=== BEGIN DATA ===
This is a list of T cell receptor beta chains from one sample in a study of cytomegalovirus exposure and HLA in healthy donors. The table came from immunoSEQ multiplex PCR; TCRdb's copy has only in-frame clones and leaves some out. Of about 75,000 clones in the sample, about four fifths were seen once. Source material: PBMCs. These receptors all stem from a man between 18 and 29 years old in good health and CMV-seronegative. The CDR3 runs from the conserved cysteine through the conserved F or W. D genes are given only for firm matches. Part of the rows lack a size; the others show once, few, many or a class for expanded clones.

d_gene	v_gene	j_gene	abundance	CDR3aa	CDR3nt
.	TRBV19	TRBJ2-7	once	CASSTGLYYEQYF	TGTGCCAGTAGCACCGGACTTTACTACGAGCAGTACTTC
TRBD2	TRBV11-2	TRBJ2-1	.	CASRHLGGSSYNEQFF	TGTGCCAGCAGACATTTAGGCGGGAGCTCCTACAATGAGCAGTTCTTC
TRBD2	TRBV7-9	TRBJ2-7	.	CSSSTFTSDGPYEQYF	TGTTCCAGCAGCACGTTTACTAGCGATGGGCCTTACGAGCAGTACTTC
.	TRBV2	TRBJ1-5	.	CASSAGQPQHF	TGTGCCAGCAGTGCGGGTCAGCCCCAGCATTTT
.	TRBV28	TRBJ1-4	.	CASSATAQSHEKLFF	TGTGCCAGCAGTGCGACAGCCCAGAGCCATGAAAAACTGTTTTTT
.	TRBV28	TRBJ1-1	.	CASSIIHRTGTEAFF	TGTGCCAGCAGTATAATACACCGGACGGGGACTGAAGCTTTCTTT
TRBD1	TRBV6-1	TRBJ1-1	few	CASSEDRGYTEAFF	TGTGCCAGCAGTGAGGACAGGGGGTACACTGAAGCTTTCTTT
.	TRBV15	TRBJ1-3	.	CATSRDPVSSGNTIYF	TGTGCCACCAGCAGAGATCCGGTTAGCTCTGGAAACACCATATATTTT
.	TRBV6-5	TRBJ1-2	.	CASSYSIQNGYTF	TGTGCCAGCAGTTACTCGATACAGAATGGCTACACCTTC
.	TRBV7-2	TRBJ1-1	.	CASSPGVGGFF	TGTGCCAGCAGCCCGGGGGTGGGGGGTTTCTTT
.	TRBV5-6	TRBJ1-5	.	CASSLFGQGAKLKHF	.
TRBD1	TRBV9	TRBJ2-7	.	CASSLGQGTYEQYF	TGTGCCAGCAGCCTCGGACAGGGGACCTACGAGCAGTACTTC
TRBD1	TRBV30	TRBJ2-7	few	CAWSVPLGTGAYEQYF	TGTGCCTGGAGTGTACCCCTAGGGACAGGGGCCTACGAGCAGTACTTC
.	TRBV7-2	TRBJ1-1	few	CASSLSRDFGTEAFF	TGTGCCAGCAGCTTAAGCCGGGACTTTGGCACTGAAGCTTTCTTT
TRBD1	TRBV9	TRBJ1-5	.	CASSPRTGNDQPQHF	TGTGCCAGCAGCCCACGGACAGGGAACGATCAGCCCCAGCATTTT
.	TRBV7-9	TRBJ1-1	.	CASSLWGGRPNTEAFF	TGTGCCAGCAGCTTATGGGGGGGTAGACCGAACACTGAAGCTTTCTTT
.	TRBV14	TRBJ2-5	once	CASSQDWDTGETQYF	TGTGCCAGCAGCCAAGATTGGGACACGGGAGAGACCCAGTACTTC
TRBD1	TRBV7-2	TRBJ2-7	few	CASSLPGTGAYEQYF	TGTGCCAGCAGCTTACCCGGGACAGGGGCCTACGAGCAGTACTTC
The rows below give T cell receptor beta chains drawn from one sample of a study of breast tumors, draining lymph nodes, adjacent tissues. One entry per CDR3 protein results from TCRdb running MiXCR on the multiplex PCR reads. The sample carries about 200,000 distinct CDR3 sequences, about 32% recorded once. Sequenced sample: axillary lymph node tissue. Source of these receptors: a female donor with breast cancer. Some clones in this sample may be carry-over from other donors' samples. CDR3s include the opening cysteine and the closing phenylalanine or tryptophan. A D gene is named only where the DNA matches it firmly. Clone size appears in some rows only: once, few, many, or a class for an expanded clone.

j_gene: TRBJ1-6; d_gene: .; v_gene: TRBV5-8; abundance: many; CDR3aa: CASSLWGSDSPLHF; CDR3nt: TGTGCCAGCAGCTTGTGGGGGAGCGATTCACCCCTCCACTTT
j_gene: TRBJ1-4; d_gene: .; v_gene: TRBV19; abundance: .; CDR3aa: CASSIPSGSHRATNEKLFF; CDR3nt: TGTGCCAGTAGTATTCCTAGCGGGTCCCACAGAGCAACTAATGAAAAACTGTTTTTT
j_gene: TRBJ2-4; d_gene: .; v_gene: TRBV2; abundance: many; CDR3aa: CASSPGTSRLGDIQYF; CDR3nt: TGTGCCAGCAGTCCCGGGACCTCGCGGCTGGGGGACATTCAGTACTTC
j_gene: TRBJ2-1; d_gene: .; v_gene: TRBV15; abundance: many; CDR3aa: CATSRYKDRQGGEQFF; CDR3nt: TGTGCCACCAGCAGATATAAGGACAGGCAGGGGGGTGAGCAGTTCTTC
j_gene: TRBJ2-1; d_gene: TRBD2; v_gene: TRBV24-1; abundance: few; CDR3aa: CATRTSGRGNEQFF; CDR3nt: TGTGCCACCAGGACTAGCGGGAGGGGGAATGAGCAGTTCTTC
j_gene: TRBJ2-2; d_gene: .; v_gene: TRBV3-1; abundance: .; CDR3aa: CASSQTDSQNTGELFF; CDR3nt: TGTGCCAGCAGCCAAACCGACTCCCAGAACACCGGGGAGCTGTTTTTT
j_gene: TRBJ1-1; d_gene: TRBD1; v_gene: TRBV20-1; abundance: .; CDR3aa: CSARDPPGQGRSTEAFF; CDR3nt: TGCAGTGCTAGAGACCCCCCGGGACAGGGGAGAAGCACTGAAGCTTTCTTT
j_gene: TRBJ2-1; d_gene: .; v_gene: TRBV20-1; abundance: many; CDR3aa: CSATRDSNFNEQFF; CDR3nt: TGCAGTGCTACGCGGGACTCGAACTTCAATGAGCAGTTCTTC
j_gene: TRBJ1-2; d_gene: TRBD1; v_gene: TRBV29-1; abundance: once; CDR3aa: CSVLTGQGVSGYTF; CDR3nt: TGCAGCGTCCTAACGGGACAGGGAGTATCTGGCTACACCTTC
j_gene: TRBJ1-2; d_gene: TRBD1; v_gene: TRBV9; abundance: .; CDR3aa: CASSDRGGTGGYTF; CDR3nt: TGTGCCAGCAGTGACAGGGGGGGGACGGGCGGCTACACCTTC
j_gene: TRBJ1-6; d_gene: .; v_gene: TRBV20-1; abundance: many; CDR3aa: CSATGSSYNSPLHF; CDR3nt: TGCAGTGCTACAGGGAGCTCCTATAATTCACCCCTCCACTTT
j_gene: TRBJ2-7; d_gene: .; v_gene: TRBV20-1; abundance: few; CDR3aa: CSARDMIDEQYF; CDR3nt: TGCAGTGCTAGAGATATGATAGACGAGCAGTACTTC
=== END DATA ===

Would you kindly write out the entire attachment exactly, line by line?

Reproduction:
This is a list of T cell receptor beta chains from one sample in a study of cytomegalovirus exposure and HLA in healthy donors. The table came from immunoSEQ multiplex PCR; TCRdb's copy has only in-frame clones and leaves some out. Of about 75,000 clones in the sample, about four fifths were seen once. Source material: PBMCs. These receptors all stem from a man between 18 and 29 years old in good health and CMV-seronegative. The CDR3 runs from the conserved cysteine through the conserved F or W. D genes are given only for firm matches. Part of the rows lack a size; the others show once, few, many or a class for expanded clones.

d_gene	v_gene	j_gene	abundance	CDR3aa	CDR3nt
.	TRBV19	TRBJ2-7	once	CASSTGLYYEQYF	TGTGCCAGTAGCACCGGACTTTACTACGAGCAGTACTTC
TRBD2	TRBV11-2	TRBJ2-1	.	CASRHLGGSSYNEQFF	TGTGCCAGCAGACATTTAGGCGGGAGCTCCTACAATGAGCAGTTCTTC
TRBD2	TRBV7-9	TRBJ2-7	.	CSSSTFTSDGPYEQYF	TGTTCCAGCAGCACGTTTACTAGCGATGGGCCTTACGAGCAGTACTTC
.	TRBV2	TRBJ1-5	.	CASSAGQPQHF	TGTGCCAGCAGTGCGGGTCAGCCCCAGCATTTT
.	TRBV28	TRBJ1-4	.	CASSATAQSHEKLFF	TGTGCCAGCAGTGCGACAGCCCAGAGCCATGAAAAACTGTTTTTT
.	TRBV28	TRBJ1-1	.	CASSIIHRTGTEAFF	TGTGCCAGCAGTATAATACACCGGACGGGGACTGAAGCTTTCTTT
TRBD1	TRBV6-1	TRBJ1-1	few	CASSEDRGYTEAFF	TGTGCCAGCAGTGAGGACAGGGGGTACACTGAAGCTTTCTTT
.	TRBV15	TRBJ1-3	.	CATSRDPVSSGNTIYF	TGTGCCACCAGCAGAGATCCGGTTAGCTCTGGAAACACCATATATTTT
.	TRBV6-5	TRBJ1-2	.	CASSYSIQNGYTF	TGTGCCAGCAGTTACTCGATACAGAATGGCTACACCTTC
.	TRBV7-2	TRBJ1-1	.	CASSPGVGGFF	TGTGCCAGCAGCCCGGGGGTGGGGGGTTTCTTT
.	TRBV5-6	TRBJ1-5	.	CASSLFGQGAKLKHF	.
TRBD1	TRBV9	TRBJ2-7	.	CASSLGQGTYEQYF	TGTGCCAGCAGCCTCGGACAGGGGACCTACGAGCAGTACTTC
TRBD1	TRBV30	TRBJ2-7	few	CAWSVPLGTGAYEQYF	TGTGCCTGGAGTGTACCCCTAGGGACAGGGGCCTACGAGCAGTACTTC
.	TRBV7-2	TRBJ1-1	few	CASSLSRDFGTEAFF	TGTGCCAGCAGCTTAAGCCGGGACTTTGGCACTGAAGCTTTCTTT
TRBD1	TRBV9	TRBJ1-5	.	CASSPRTGNDQPQHF	TGTGCCAGCAGCCCACGGACAGGGAACGATCAGCCCCAGCATTTT
.	TRBV7-9	TRBJ1-1	.	CASSLWGGRPNTEAFF	TGTGCCAGCAGCTTATGGGGGGGTAGACCGAACACTGAAGCTTTCTTT
.	TRBV14	TRBJ2-5	once	CASSQDWDTGETQYF	TGTGCCAGCAGCCAAGATTGGGACACGGGAGAGACCCAGTACTTC
TRBD1	TRBV7-2	TRBJ2-7	few	CASSLPGTGAYEQYF	TGTGCCAGCAGCTTACCCGGGACAGGGGCCTACGAGCAGTACTTC
The rows below give T cell receptor beta chains drawn from one sample of a study of breast tumors, draining lymph nodes, adjacent tissues. One entry per CDR3 protein results from TCRdb running MiXCR on the multiplex PCR reads. The sample carries about 200,000 distinct CDR3 sequences, about 32% recorded once. Sequenced sample: axillary lymph node tissue. Source of these receptors: a female donor with breast cancer. Some clones in this sample may be carry-over from other donors' samples. CDR3s include the opening cysteine and the closing phenylalanine or tryptophan. A D gene is named only where the DNA matches it firmly. Clone size appears in some rows only: once, few, many, or a class for an expanded clone.

j_gene: TRBJ1-6; d_gene: .; v_gene: TRBV5-8; abundance: many; CDR3aa: CASSLWGSDSPLHF; CDR3nt: TGTGCCAGCAGCTTGTGGGGGAGCGATTCACCCCTCCACTTT
j_gene: TRBJ1-4; d_gene: .; v_gene: TRBV19; abundance: .; CDR3aa: CASSIPSGSHRATNEKLFF; CDR3nt: TGTGCCAGTAGTATTCCTAGCGGGTCCCACAGAGCAACTAATGAAAAACTGTTTTTT
j_gene: TRBJ2-4; d_gene: .; v_gene: TRBV2; abundance: many; CDR3aa: CASSPGTSRLGDIQYF; CDR3nt: TGTGCCAGCAGTCCCGGGACCTCGCGGCTGGGGGACATTCAGTACTTC
j_gene: TRBJ2-1; d_gene: .; v_gene: TRBV15; abundance: many; CDR3aa: CATSRYKDRQGGEQFF; CDR3nt: TGTGCCACCAGCAGATATAAGGACAGGCAGGGGGGTGAGCAGTTCTTC
j_gene: TRBJ2-1; d_gene: TRBD2; v_gene: TRBV24-1; abundance: few; CDR3aa: CATRTSGRGNEQFF; CDR3nt: TGTGCCACCAGGACTAGCGGGAGGGGGAATGAGCAGTTCTTC
j_gene: TRBJ2-2; d_gene: .; v_gene: TRBV3-1; abundance: .; CDR3aa: CASSQTDSQNTGELFF; CDR3nt: TGTGCCAGCAGCCAAACCGACTCCCAGAACACCGGGGAGCTGTTTTTT
j_gene: TRBJ1-1; d_gene: TRBD1; v_gene: TRBV20-1; abundance: .; CDR3aa: CSARDPPGQGRSTEAFF; CDR3nt: TGCAGTGCTAGAGACCCCCCGGGACAGGGGAGAAGCACTGAAGCTTTCTTT
j_gene: TRBJ2-1; d_gene: .; v_gene: TRBV20-1; abundance: many; CDR3aa: CSATRDSNFNEQFF; CDR3nt: TGCAGTGCTACGCGGGACTCGAACTTCAATGAGCAGTTCTTC
j_gene: TRBJ1-2; d_gene: TRBD1; v_gene: TRBV29-1; abundance: once; CDR3aa: CSVLTGQGVSGYTF; CDR3nt: TGCAGCGTCCTAACGGGACAGGGAGTATCTGGCTACACCTTC
j_gene: TRBJ1-2; d_gene: TRBD1; v_gene: TRBV9; abundance: .; CDR3aa: CASSDRGGTGGYTF; CDR3nt: TGTGCCAGCAGTGACAGGGGGGGGACGGGCGGCTACACCTTC
j_gene: TRBJ1-6; d_gene: .; v_gene: TRBV20-1; abundance: many; CDR3aa: CSATGSSYNSPLHF; CDR3nt: TGCAGTGCTACAGGGAGCTCCTATAATTCACCCCTCCACTTT
j_gene: TRBJ2-7; d_gene: .; v_gene: TRBV20-1; abundance: few; CDR3aa: CSARDMIDEQYF; CDR3nt: TGCAGTGCTAGAGATATGATAGACGAGCAGTACTTC